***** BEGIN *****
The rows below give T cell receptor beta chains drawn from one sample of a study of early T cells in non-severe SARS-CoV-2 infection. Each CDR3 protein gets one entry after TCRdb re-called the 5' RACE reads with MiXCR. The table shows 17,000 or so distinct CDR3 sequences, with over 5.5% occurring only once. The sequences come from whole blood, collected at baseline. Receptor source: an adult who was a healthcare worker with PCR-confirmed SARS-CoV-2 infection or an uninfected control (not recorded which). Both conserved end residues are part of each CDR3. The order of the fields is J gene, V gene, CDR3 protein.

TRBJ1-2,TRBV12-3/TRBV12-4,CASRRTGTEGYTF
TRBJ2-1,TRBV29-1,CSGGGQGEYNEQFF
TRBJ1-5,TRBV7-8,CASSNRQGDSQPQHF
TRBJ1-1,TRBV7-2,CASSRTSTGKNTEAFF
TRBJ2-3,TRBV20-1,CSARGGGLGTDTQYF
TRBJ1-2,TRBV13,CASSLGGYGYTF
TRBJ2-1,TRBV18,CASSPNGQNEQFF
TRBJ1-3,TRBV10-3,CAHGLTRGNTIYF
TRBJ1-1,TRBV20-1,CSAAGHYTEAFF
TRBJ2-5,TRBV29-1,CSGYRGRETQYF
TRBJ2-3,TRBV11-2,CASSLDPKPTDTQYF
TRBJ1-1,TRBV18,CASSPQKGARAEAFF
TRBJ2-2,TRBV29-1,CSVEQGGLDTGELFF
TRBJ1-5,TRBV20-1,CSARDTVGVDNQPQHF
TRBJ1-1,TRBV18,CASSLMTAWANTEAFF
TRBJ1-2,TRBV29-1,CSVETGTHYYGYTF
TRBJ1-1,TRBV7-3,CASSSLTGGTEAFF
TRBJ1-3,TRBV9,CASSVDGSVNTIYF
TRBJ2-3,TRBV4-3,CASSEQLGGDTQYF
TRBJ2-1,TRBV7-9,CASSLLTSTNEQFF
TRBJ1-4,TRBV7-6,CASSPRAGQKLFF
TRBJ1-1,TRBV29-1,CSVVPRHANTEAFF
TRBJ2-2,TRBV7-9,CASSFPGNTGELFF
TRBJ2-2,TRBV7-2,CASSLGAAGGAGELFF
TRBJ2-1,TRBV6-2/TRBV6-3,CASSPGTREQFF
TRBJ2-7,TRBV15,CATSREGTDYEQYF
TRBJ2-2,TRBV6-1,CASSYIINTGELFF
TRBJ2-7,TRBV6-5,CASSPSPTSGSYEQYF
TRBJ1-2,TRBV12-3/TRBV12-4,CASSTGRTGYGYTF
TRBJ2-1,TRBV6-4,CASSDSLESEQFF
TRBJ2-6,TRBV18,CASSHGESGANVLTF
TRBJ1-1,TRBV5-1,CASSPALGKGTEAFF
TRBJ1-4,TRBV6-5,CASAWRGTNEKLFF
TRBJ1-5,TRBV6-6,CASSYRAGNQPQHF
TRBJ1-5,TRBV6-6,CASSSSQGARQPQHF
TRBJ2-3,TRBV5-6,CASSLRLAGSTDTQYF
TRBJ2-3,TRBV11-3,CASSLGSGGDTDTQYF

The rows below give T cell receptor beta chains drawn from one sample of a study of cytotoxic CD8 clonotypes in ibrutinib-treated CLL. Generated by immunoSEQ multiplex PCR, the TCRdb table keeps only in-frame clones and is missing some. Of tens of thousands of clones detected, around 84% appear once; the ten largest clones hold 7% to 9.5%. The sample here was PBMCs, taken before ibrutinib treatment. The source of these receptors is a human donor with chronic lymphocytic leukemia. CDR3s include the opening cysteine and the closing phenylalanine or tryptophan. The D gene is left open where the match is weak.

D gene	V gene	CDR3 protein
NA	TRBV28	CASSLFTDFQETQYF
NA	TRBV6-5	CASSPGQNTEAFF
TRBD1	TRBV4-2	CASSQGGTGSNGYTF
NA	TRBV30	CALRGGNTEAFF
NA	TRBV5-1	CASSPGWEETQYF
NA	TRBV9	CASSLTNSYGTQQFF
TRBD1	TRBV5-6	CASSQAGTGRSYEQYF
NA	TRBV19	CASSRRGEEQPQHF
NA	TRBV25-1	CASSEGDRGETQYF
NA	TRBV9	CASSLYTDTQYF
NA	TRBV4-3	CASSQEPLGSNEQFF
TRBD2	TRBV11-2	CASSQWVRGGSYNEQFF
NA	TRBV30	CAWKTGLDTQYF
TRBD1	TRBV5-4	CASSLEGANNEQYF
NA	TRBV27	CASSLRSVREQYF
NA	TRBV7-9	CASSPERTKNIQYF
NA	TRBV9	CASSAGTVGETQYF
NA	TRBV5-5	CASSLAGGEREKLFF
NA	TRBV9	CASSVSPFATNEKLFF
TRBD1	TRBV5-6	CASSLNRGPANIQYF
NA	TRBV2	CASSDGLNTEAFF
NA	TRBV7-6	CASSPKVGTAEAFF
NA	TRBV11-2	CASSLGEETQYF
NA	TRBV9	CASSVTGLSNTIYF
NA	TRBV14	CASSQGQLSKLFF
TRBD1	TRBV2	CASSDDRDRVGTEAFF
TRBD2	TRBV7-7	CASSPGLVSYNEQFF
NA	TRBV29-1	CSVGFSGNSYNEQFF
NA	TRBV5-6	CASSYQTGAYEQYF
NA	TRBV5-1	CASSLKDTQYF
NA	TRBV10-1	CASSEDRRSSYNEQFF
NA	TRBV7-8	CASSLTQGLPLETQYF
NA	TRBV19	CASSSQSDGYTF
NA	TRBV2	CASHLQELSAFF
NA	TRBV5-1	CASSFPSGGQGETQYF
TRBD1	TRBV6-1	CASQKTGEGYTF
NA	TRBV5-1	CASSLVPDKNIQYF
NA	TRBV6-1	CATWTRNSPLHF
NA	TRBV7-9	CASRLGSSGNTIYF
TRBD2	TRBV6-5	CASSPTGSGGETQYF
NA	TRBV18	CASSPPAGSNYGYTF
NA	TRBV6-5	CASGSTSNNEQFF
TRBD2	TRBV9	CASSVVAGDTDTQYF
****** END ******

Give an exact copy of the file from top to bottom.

The rows below give T cell receptor beta chains drawn from one sample of a study of early T cells in non-severe SARS-CoV-2 infection. Each CDR3 protein gets one entry after TCRdb re-called the 5' RACE reads with MiXCR. The table shows 17,000 or so distinct CDR3 sequences, with over 5.5% occurring only once. The sequences come from whole blood, collected at baseline. Receptor source: an adult who was a healthcare worker with PCR-confirmed SARS-CoV-2 infection or an uninfected control (not recorded which). Both conserved end residues are part of each CDR3. The order of the fields is J gene, V gene, CDR3 protein.

TRBJ1-2,TRBV12-3/TRBV12-4,CASRRTGTEGYTF
TRBJ2-1,TRBV29-1,CSGGGQGEYNEQFF
TRBJ1-5,TRBV7-8,CASSNRQGDSQPQHF
TRBJ1-1,TRBV7-2,CASSRTSTGKNTEAFF
TRBJ2-3,TRBV20-1,CSARGGGLGTDTQYF
TRBJ1-2,TRBV13,CASSLGGYGYTF
TRBJ2-1,TRBV18,CASSPNGQNEQFF
TRBJ1-3,TRBV10-3,CAHGLTRGNTIYF
TRBJ1-1,TRBV20-1,CSAAGHYTEAFF
TRBJ2-5,TRBV29-1,CSGYRGRETQYF
TRBJ2-3,TRBV11-2,CASSLDPKPTDTQYF
TRBJ1-1,TRBV18,CASSPQKGARAEAFF
TRBJ2-2,TRBV29-1,CSVEQGGLDTGELFF
TRBJ1-5,TRBV20-1,CSARDTVGVDNQPQHF
TRBJ1-1,TRBV18,CASSLMTAWANTEAFF
TRBJ1-2,TRBV29-1,CSVETGTHYYGYTF
TRBJ1-1,TRBV7-3,CASSSLTGGTEAFF
TRBJ1-3,TRBV9,CASSVDGSVNTIYF
TRBJ2-3,TRBV4-3,CASSEQLGGDTQYF
TRBJ2-1,TRBV7-9,CASSLLTSTNEQFF
TRBJ1-4,TRBV7-6,CASSPRAGQKLFF
TRBJ1-1,TRBV29-1,CSVVPRHANTEAFF
TRBJ2-2,TRBV7-9,CASSFPGNTGELFF
TRBJ2-2,TRBV7-2,CASSLGAAGGAGELFF
TRBJ2-1,TRBV6-2/TRBV6-3,CASSPGTREQFF
TRBJ2-7,TRBV15,CATSREGTDYEQYF
TRBJ2-2,TRBV6-1,CASSYIINTGELFF
TRBJ2-7,TRBV6-5,CASSPSPTSGSYEQYF
TRBJ1-2,TRBV12-3/TRBV12-4,CASSTGRTGYGYTF
TRBJ2-1,TRBV6-4,CASSDSLESEQFF
TRBJ2-6,TRBV18,CASSHGESGANVLTF
TRBJ1-1,TRBV5-1,CASSPALGKGTEAFF
TRBJ1-4,TRBV6-5,CASAWRGTNEKLFF
TRBJ1-5,TRBV6-6,CASSYRAGNQPQHF
TRBJ1-5,TRBV6-6,CASSSSQGARQPQHF
TRBJ2-3,TRBV5-6,CASSLRLAGSTDTQYF
TRBJ2-3,TRBV11-3,CASSLGSGGDTDTQYF

The rows below give T cell receptor beta chains drawn from one sample of a study of cytotoxic CD8 clonotypes in ibrutinib-treated CLL. Generated by immunoSEQ multiplex PCR, the TCRdb table keeps only in-frame clones and is missing some. Of tens of thousands of clones detected, around 84% appear once; the ten largest clones hold 7% to 9.5%. The sample here was PBMCs, taken before ibrutinib treatment. The source of these receptors is a human donor with chronic lymphocytic leukemia. CDR3s include the opening cysteine and the closing phenylalanine or tryptophan. The D gene is left open where the match is weak.

D gene	V gene	CDR3 protein
NA	TRBV28	CASSLFTDFQETQYF
NA	TRBV6-5	CASSPGQNTEAFF
TRBD1	TRBV4-2	CASSQGGTGSNGYTF
NA	TRBV30	CALRGGNTEAFF
NA	TRBV5-1	CASSPGWEETQYF
NA	TRBV9	CASSLTNSYGTQQFF
TRBD1	TRBV5-6	CASSQAGTGRSYEQYF
NA	TRBV19	CASSRRGEEQPQHF
NA	TRBV25-1	CASSEGDRGETQYF
NA	TRBV9	CASSLYTDTQYF
NA	TRBV4-3	CASSQEPLGSNEQFF
TRBD2	TRBV11-2	CASSQWVRGGSYNEQFF
NA	TRBV30	CAWKTGLDTQYF
TRBD1	TRBV5-4	CASSLEGANNEQYF
NA	TRBV27	CASSLRSVREQYF
NA	TRBV7-9	CASSPERTKNIQYF
NA	TRBV9	CASSAGTVGETQYF
NA	TRBV5-5	CASSLAGGEREKLFF
NA	TRBV9	CASSVSPFATNEKLFF
TRBD1	TRBV5-6	CASSLNRGPANIQYF
NA	TRBV2	CASSDGLNTEAFF
NA	TRBV7-6	CASSPKVGTAEAFF
NA	TRBV11-2	CASSLGEETQYF
NA	TRBV9	CASSVTGLSNTIYF
NA	TRBV14	CASSQGQLSKLFF
TRBD1	TRBV2	CASSDDRDRVGTEAFF
TRBD2	TRBV7-7	CASSPGLVSYNEQFF
NA	TRBV29-1	CSVGFSGNSYNEQFF
NA	TRBV5-6	CASSYQTGAYEQYF
NA	TRBV5-1	CASSLKDTQYF
NA	TRBV10-1	CASSEDRRSSYNEQFF
NA	TRBV7-8	CASSLTQGLPLETQYF
NA	TRBV19	CASSSQSDGYTF
NA	TRBV2	CASHLQELSAFF
NA	TRBV5-1	CASSFPSGGQGETQYF
TRBD1	TRBV6-1	CASQKTGEGYTF
NA	TRBV5-1	CASSLVPDKNIQYF
NA	TRBV6-1	CATWTRNSPLHF
NA	TRBV7-9	CASRLGSSGNTIYF
TRBD2	TRBV6-5	CASSPTGSGGETQYF
NA	TRBV18	CASSPPAGSNYGYTF
NA	TRBV6-5	CASGSTSNNEQFF
TRBD2	TRBV9	CASSVVAGDTDTQYF